Post by: dogshome on September 22, 2020, 12:57:11 PM
A whole return trip to work (50 miles) with no crunches   8-)

If I don't think and just 'do' then all is good. the odd clutchless change happened - I feel all liberated now  ;D

Where are my rainbow gloves......

Engine (as posted above, thankyou) is properly zooming now run-in. The brakes (twin disc) are indeed 'adequate' when 860. Hitting 6,000 in 4th has the required 'millenium falcon' effect, hitting the brakes immediately afterwards is still exciting, but not in the same way  :o
Title: Re: 860 Kit
Post by: dogshome on September 26, 2020, 01:06:16 PM
500 miles and definitely run in. Oil change tomorrow.

There is a vibration at around 2,800 RPM but nothing below and no buzzing higher up. It's a power pulse/engine room sort that goes away on light throttle and is quickly gone-through in any gear.

The suspension reacts under power where there was nothing as a 650. A lot quicker and I am not worried about merging on the A1 with the 60MPH restricted HGVs now.

Tickover is now very positive and there is no sign of slowing, cutting or instability. Rock solid.

I'm not sure who's idea a 650 (or 450) was, but it wasn't a good one. Like your Escort 1100, Capri 1300 or Vauxhall Insignia 1.8 - Might look good on paper, but on the road. Eeek!. For my American friends, think Cadillac with 4 cylinder engine or any standard HD from the last 50 years to about 2000 :D

WHAT will we do with the gearing? Pulling away from cars at 70 is great fun, but the sufficiency of revs at 90 isn't!
Title: Re: 860 Kit
Post by: wilcom on September 26, 2020, 02:01:46 PM

WHAT will we do with the gearing? Pulling away from cars at 70 is great fun, but the sufficiency of revs at 90 isn't!

Tony Smith has the same conversion as you . He also has a taller rear drive. I'm not sure if he installed the taller rear drive, but he would be a excellent  resource if he has installed it.
Title: Re: 860 Kit
Post by: Tony Smith on September 26, 2020, 05:51:56 PM
No replacement for displacement !!!

Or, as Carol Shelby put it: "there ain't no substitute for cubes baby."
Title: Re: 860 Kit
Post by: Tony Smith on September 26, 2020, 06:02:36 PM
The final drive from an R75 significantly drops revs whilst retaining a lively nature. I have also (briefly) run the final drive for m an R100RS - it was not a happy motorcycle.

I think the final drive from an R80 might be worth looking at - I do not know the ratio offhand but provided it is close to the R75 ratio it should be happy.

Your Speedo of course becomes inaccurate, curable with strips of tape in the appropriate places, and/or a GPS Speedo.

Some time back I opened negotiations with Speed but to fit a GPS mechanism to an R65 instrument can. I recall they thought it was doable and I got as far as buying a dead Speedo for the project, but then other things intervened.
Title: Re: 860 Kit
Post by: mrclubike on September 27, 2020, 12:32:57 AM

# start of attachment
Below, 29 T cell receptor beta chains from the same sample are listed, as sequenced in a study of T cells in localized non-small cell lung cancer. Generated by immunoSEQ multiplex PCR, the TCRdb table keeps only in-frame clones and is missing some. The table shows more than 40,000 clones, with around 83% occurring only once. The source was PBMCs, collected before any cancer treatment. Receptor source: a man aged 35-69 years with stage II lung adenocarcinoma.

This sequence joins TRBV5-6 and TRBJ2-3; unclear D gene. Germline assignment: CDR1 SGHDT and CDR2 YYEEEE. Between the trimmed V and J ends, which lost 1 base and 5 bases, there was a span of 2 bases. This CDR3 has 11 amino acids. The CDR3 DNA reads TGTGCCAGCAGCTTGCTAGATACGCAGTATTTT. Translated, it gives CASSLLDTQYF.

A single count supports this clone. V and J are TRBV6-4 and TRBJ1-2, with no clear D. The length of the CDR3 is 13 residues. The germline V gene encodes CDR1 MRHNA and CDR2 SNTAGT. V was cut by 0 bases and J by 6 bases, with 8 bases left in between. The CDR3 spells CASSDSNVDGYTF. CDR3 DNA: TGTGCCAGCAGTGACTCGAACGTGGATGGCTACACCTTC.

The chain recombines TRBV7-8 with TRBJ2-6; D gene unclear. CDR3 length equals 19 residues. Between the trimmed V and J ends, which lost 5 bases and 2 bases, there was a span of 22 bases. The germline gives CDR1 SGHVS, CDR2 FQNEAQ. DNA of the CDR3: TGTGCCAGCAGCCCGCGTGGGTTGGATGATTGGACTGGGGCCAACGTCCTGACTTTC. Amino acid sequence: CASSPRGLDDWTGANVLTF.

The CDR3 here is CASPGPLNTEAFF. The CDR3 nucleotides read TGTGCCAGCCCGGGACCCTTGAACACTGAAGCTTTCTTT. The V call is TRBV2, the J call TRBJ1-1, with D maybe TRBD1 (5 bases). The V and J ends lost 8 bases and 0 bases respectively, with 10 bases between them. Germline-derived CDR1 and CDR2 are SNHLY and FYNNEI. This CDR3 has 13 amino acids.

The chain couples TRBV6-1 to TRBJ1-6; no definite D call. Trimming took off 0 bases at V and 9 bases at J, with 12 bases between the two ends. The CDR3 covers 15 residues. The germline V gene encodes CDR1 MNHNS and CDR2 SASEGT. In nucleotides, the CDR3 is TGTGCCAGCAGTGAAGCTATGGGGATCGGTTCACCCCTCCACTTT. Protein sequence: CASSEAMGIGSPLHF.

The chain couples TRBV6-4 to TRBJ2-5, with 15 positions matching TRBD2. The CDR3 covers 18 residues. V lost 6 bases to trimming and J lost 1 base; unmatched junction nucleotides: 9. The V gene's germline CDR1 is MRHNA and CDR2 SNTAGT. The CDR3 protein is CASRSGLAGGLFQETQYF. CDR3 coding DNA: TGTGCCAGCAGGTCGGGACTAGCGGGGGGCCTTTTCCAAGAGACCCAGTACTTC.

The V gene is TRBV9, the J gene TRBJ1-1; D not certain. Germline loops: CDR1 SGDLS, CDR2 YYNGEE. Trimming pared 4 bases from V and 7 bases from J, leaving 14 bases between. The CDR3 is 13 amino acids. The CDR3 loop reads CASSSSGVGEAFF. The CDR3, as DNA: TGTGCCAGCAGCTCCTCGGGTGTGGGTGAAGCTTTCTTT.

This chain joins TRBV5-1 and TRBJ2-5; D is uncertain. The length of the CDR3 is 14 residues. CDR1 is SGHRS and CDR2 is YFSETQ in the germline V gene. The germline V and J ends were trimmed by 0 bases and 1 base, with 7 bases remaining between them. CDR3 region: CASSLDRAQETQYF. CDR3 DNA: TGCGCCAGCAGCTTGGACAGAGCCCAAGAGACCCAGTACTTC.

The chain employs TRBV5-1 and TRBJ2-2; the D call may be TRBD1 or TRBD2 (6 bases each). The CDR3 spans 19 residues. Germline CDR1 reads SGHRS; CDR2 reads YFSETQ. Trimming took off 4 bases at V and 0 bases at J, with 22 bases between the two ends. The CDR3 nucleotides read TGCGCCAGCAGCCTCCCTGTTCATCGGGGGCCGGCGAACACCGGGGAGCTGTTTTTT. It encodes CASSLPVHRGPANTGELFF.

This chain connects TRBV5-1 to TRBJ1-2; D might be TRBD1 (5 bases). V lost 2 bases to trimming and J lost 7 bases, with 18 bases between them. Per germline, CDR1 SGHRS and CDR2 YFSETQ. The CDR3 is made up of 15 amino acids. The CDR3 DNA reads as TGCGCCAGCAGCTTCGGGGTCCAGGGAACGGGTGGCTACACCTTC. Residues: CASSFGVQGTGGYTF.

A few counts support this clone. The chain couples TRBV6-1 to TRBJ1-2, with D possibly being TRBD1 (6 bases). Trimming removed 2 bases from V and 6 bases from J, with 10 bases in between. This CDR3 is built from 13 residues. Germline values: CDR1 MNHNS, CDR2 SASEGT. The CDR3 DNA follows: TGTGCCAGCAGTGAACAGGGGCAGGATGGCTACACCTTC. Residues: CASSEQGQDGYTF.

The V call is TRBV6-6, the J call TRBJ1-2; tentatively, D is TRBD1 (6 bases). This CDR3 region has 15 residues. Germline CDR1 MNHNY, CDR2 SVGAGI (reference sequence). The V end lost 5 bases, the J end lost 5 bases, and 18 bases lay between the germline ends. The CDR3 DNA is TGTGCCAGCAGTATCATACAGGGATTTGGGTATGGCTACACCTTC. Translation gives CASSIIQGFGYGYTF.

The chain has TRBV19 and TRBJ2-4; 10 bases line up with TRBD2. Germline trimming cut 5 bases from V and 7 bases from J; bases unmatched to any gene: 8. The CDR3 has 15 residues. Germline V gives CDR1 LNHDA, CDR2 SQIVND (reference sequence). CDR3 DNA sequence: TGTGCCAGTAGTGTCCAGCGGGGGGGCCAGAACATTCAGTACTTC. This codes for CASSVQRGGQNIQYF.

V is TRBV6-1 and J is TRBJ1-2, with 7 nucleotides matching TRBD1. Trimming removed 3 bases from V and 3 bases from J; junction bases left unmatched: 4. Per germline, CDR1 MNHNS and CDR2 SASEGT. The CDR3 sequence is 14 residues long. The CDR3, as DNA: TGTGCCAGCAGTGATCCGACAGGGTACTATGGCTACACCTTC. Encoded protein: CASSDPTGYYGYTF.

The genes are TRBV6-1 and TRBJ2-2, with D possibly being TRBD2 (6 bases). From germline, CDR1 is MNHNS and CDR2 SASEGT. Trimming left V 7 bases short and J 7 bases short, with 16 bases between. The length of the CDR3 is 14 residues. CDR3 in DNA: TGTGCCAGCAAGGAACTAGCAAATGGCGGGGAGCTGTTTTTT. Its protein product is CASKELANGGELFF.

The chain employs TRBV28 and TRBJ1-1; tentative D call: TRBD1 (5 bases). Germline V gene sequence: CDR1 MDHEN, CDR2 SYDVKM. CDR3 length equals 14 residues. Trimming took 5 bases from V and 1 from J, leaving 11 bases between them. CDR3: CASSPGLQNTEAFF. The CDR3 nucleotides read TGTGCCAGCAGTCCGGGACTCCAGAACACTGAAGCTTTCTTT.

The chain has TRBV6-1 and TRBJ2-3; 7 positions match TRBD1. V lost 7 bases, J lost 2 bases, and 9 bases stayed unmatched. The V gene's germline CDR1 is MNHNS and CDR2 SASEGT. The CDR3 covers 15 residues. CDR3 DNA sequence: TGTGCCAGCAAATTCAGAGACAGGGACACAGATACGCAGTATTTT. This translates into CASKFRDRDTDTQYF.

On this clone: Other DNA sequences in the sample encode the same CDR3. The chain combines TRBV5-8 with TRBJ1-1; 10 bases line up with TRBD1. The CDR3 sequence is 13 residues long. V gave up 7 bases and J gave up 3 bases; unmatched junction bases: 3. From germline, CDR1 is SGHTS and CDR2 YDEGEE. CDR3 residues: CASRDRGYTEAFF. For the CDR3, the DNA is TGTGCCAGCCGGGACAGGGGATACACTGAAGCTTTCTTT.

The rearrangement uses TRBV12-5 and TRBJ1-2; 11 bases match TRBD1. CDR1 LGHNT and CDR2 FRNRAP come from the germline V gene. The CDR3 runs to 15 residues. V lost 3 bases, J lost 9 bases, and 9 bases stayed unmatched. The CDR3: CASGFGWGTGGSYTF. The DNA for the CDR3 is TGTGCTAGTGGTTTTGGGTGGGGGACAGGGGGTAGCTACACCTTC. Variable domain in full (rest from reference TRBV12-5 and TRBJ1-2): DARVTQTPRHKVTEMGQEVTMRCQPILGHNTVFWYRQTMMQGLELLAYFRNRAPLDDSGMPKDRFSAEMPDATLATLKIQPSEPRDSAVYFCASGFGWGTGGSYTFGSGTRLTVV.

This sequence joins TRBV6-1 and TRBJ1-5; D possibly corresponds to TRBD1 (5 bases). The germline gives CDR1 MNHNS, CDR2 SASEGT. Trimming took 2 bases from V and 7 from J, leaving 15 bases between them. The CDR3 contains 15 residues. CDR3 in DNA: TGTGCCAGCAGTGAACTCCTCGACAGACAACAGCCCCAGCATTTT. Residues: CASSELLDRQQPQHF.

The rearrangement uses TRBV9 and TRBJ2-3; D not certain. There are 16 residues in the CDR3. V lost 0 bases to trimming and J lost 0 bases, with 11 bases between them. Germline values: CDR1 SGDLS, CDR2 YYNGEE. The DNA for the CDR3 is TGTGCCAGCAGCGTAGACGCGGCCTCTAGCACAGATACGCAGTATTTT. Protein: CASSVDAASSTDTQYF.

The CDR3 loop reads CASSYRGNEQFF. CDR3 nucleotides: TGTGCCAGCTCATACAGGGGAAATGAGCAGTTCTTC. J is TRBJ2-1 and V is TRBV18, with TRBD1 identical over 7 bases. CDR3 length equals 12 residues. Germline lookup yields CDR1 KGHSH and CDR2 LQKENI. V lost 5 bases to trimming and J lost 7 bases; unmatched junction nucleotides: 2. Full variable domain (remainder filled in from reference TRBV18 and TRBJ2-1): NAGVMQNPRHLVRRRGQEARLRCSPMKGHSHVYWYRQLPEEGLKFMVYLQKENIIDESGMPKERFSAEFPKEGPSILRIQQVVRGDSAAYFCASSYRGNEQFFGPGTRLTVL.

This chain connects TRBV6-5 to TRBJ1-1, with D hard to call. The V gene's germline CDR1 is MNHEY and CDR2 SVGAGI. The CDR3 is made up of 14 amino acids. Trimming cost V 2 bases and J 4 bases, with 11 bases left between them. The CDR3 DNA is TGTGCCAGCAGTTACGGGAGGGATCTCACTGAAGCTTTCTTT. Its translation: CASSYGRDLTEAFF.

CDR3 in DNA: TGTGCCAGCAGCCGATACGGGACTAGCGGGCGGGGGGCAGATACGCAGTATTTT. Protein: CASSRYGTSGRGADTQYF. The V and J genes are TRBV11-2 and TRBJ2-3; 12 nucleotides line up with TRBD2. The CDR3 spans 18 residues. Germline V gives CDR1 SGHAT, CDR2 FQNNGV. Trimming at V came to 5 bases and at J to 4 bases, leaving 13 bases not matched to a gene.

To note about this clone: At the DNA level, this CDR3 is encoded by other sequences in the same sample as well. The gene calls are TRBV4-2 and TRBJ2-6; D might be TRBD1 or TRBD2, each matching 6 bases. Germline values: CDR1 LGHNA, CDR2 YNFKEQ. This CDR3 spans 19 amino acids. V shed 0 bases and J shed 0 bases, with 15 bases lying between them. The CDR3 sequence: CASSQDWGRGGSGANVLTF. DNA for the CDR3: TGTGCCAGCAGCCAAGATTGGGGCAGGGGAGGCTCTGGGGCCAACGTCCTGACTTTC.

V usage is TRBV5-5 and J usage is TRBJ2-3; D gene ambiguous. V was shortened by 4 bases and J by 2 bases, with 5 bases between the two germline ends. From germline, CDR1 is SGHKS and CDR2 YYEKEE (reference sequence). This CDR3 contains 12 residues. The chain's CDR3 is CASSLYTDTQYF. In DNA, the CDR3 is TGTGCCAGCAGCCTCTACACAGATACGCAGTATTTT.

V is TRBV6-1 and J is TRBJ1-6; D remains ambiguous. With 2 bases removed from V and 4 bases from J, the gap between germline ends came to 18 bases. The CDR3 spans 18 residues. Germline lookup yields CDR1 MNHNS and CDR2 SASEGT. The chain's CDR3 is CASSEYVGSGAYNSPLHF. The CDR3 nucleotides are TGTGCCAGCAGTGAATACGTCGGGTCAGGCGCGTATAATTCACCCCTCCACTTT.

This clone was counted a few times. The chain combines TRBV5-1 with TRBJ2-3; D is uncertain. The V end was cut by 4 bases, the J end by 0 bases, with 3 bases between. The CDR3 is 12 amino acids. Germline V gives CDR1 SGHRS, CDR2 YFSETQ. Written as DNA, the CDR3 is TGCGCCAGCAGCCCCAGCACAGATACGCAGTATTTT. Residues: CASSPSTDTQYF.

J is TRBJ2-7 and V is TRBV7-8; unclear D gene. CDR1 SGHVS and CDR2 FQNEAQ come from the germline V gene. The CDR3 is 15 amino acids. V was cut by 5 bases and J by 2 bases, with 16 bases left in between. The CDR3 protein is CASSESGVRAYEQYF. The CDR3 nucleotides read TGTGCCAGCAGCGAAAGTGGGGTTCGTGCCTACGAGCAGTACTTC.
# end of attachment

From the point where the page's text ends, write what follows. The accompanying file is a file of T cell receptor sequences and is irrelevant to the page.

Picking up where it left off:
You definitely want at least a 37/11
I know it works very well even with the 650cc barrels
The speedo isn't really off a lot but it is off.
I am using one out of a early R75/6
I like the early style finals better but just use what you can find in good shape
Title: Re: 860 Kit
Post by: dogshome on October 03, 2020, 06:59:05 AM
Finding one at reasonable money that isn't worn out is going to be a challenge. I can understand going too high will make it lug - which is exactly what is doesn't do now, but could as a 650 on fast road inclines.

I can cruise at 70 fine (85 indicated!) but a bit buzzy above that. The speedo reads 10 to 15MPH over at any speed over 25 anyhow, so that won't be a problem.

I'll keep my eyes open, I can't think of any reason someone would want to down gear (not many side cars about and GS isn't an off road weapon any more). So I expect there is more demand for higher ratios.

The engine is much transformed. I referred to it as a lawn mower (sorry!) at work as the response (and noise) was similar. She has a growl and gets up and behaves like a motorcycle should now  :)
Title: Re: 860 Kit Battery
Post by: dogshome on October 05, 2020, 05:33:28 PM
As 650, the starter would spin the engine over hot or cold. As a higher compression 850, it's more of a nudge than a spin, even hot. She starts, but I expect one frosty morning the nudge will not be enough.

Now I notice later machines have a much sturdier battery. Mine is typically 100CCA, the larger ones in the 300CCA range. The battery trays seem completely different, although only one dimension changes.

I had the tray out recently for spine lube and although solid it has little paint left. So I'm happy to chop it up a bit to make the larger battery fit. Before the tinsnips come out and it all goes pear shaped, any advice or previous mess up anyone wants to share  :-[
Title: Re: 860 Kit
Post by: dogshome on October 09, 2020, 12:53:59 PM
I measured and fitted a 220CCA battery which kicks her over properly. If I was doing a rebuild on 860, I would modify things to get the bigger battery in. The 20AH size with the conversion is a bit marginal. Several mods required to squeeze it in though!

The 650 barrels were in great shape, but are obviously smaller and lower compression by design. My mate reckons his 1000 was like two 500 singles having a dispute at idle, the 860 has some of that. Rock steady at 1100 RPM but the pistons are making their individual presence felt. His 800 he says is much smoother and probably the ideal size (more square ratio).